Like many other HPC professionals I’m following the hype cycle around machine learning/deep learning with interest. I subscribe to the view that we’re probably approaching the ‘peak of inflated expectation’ but not quite yet starting the descent into the ‘trough of disillusionment. This still raises the probability that... Read more…

By Dairsie Latimer

Xiaoxiang Zhu Receives the 2018 PRACE Ada Lovelace Award for HPC

June 13, 2018

Xiaoxiang Zhu, who works for the German Aerospace Center (DLR) and Technical University of Munich (TUM), was awarded the 2018 PRACE Ada Lovelace Award for HPC for her outstanding contributions in the field of high performance computing (HPC) in Europe. Read more…

By Elizabeth Leake

U.S Considering Launch of National Quantum Initiative

June 11, 2018

Sometime this month the U.S. House Science Committee will introduce legislation to launch a 10-year National Quantum Initiative, according to a recent report by Read more…

By John Russell

ORNL Summit Supercomputer Is Officially Here

June 8, 2018

Oak Ridge National Laboratory (ORNL) together with IBM and Nvidia celebrated the official unveiling of the Department of Energy (DOE) Summit supercomputer toda Read more…

By Tiffany Trader

Exascale USA – Continuing to Move Forward

June 6, 2018

The end of May 2018, saw several important events that continue to advance the Department of Energy’s (DOE) Exascale Computing Initiative (ECI) for the United Read more…

By Alex R. Larzelere

Exascale for the Rest of Us: Exaflops Systems Capable for Industry

June 6, 2018

Enterprise advanced scale computing – or HPC in the enterprise – is an entity unto itself, situated between (and with characteristics of) conventional enter Read more…

By Doug Black

Fracas in Frankfurt: ISC18 Cluster Competition Teams Unveiled

June 6, 2018

The Student Cluster Competition season heats up with the seventh edition of the ISC Student Cluster Competition, slated to begin on June 25th in Frankfurt, Germ Read more…

By Dan Olds

MLPerf – Will New Machine Learning Benchmark Help Propel AI Forward?

May 2, 2018

Let the AI benchmarking wars begin. Today, a diverse group from academia and industry – Google, Baidu, Intel, AMD, Harvard, and Stanford among them – releas Read more…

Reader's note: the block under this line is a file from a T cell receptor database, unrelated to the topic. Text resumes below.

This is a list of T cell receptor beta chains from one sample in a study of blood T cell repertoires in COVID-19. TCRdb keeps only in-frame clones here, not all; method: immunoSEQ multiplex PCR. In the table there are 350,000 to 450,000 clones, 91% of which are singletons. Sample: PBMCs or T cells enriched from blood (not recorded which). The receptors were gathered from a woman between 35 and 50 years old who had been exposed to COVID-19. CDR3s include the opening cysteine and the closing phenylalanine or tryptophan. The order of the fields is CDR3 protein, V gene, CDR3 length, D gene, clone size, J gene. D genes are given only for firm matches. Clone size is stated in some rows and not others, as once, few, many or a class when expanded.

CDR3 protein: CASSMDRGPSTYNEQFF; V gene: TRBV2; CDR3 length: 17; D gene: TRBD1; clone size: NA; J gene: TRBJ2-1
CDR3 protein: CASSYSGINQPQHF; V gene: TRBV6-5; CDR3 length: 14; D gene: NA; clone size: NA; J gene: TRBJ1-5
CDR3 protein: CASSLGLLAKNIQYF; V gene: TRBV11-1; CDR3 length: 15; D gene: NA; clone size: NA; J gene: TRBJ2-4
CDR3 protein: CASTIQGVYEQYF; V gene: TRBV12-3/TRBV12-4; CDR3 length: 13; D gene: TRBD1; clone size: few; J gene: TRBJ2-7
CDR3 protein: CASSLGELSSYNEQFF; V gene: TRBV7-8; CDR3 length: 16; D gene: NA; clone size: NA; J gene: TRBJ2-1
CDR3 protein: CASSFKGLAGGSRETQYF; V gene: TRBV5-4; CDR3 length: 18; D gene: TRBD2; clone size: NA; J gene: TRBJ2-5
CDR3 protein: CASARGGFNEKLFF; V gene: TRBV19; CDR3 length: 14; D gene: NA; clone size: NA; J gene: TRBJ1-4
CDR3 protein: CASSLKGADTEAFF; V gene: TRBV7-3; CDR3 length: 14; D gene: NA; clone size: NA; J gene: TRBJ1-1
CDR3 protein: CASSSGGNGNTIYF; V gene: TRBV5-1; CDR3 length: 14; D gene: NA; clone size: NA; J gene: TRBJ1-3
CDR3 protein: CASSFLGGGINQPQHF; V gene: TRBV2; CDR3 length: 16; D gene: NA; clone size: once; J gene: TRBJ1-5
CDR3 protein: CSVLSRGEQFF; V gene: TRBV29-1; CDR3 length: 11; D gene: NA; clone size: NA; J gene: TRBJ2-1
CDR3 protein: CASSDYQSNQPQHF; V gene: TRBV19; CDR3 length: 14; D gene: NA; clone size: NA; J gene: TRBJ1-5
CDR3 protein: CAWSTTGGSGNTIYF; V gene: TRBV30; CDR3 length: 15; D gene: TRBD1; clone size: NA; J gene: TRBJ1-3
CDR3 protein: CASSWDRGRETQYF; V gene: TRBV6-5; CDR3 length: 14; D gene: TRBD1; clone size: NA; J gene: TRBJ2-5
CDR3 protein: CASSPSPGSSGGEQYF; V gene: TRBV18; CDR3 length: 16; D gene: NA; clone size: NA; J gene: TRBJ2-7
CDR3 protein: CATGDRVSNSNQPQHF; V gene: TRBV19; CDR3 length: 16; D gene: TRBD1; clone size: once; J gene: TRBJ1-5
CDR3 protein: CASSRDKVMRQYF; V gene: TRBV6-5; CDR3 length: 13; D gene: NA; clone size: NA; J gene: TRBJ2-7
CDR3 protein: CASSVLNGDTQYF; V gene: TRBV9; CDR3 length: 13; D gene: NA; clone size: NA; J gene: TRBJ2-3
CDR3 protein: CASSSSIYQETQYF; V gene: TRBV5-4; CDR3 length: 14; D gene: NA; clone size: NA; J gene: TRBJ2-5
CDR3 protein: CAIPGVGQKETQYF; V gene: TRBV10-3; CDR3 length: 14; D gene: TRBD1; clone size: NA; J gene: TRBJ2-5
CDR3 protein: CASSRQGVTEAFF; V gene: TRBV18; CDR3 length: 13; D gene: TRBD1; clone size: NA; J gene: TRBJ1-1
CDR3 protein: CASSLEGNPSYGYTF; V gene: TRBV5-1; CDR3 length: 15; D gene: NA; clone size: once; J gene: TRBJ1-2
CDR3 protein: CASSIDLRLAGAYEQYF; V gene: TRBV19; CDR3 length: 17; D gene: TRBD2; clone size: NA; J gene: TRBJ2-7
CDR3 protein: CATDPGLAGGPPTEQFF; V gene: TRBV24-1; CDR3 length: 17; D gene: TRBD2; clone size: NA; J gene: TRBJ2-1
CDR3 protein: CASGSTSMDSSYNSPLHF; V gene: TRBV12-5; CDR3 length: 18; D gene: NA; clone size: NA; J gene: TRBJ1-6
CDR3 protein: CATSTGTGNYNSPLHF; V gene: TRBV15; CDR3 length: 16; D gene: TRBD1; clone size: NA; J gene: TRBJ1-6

By John Russell

How the Cloud Is Falling Short for HPC

March 15, 2018

The last couple of years have seen cloud computing gradually build some legitimacy within the HPC world, but still the HPC industry lies far behind enterprise I Read more…

By Chris Downing

US Plans $1.8 Billion Spend on DOE Exascale Supercomputing

April 11, 2018

On Monday, the United States Department of Energy announced its intention to procure up to three exascale supercomputers at a cost of up to $1.8 billion with th Read more…

By Tiffany Trader

Deep Learning at 15 PFlops Enables Training for Extreme Weather Identification at Scale

March 19, 2018

Petaflop per second deep learning training performance on the NERSC (National Energy Research Scientific Computing Center) Cori supercomputer has given climate Read more…

By Rob Farber

Lenovo Unveils Warm Water Cooled ThinkSystem SD650 in Rampup to LRZ Install

February 22, 2018

This week Lenovo took the wraps off the ThinkSystem SD650 high-density server with third-generation direct water cooling technology developed in tandem with par Read more…

By Tiffany Trader

Nvidia Responds to Google TPU Benchmarking

April 10, 2017

Nvidia highlights strengths of its newest GPU silicon in response to Google's report on the performance and energy advantages of its custom tensor processor. Read more…